Fourth Plan
           The Fourth Plan (1969-74) aimed at accelerating the tempo of development of reducing
      fluctuations in agricultural production as well as the impact of uncertainties of foreign aid. It
      sought to raise the standard of living through programmes designed to promote equality and
      social justice. The Plan laid particular emphasis on improving the conditions of the less
      privileged and weaker sections especially through provision of employment and education.
      Efforts were directed towards reduction of concentration of wealth, income and economic power
      to promote equity. The Plan aimed at increasing the net domestic product (at 1968-69 factor cost)
      from ₹ 29,071 crore in 1969-70 to ₹ 38,306 crore in 1973-74. The average annual compound rate
      of growth envisaged was 5.7 per cent.
      Fifth Plan
           The Fifth Plan (1974-79) was formulated against the backdrop of severe inflationary
      pressures. The major objectives of the plan were to achieve self-reliance and adopt measures for
      raising the consumption standard of people living below the poverty line. This Plan also gave
      high priority to bring inflation under control and to achieve stability in the economic situation. It
      targeted an annual growth rate of 5.5 percent in the national income. Four Annual Plans
      pertaining to the Fifth Plan period were completed. It was subsequently decided to end the Fifth
      Plan period with the close of the Annual Plan 1978-79.
      Sixth Plan
           Removal of poverty was the foremost objective of the Sixth Plan (1980-85). The strategy
      adopted was to move simultaneously towards strengthening the infrastructure for both
      agriculture and industry. Stress was laid on tackling interrelated problems through a systematic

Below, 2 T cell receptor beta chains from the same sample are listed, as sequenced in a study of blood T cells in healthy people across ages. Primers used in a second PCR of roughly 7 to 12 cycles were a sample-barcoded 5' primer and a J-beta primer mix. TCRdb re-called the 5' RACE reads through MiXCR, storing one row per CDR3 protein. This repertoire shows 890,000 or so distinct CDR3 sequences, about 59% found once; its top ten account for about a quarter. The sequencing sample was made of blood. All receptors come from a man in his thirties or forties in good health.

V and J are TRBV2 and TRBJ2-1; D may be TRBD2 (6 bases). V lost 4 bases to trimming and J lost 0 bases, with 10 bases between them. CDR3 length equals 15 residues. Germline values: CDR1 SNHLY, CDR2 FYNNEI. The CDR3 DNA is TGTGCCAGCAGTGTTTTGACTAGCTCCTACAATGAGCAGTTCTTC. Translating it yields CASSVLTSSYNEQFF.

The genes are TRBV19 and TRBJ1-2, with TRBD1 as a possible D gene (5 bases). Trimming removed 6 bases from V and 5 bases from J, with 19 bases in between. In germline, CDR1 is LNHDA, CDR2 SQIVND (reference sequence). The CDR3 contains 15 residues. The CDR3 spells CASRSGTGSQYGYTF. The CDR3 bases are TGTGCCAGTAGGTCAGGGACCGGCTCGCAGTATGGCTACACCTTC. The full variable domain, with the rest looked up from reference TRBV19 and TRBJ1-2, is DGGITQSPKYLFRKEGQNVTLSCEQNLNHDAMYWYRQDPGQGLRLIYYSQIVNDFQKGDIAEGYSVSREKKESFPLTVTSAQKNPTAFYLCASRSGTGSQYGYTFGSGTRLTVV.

approach with greater management, efficiency and intensive monitoring in all sectors and active
      involvement of people in formulating specific schemes of development at the local level and
      securing their speedy and effective implementation. The actual expenditure in the Sixth Plan
      stood at ₹ 1,09,291.7 crore (current price) as against the envisaged total public sector outlay of ₹
      97,500 crore (1979-80 prices) accounting for a 12 per cent increase in nominal terms. The
      average annual growth rate targeted for the Plan was 5.2 per cent.
      Seventh Plan
           The Seventh Plan (1985-90) emphasized policies and programmes, which aimed at rapid
      growth in food grains production, increased employment opportunities and productivity within
      the framework of basic tenets of planning, namely, growth, modernization, self reliance and
      social justice. Food grains production during the Seventh Plan grew by 3.23 per cent as
      compared to a long-term growth rate of 2.68 per cent between 1967-68 and 1988-89 and the
      growth rate of 2.55 per cent in the eighties due to overall favourable weather conditions,
      implementation of various thrust programmes and concerted efforts of the Government and the
      farmers. To reduce unemployment and consequently, the incidence of poverty, special
      programmes like Jawahar Rozgar Yojana were launched in addition to the existing programmes.
      Due recognition was accorded to the role, small-scale and food processing industries could play
      in this regard. The total expenditure during the entire Seventh Plan stood at ₹ 2,18,729.62 crore
      (current prices) as against the envisaged total public sector outlay of ₹ 1,80,000 crore, resulting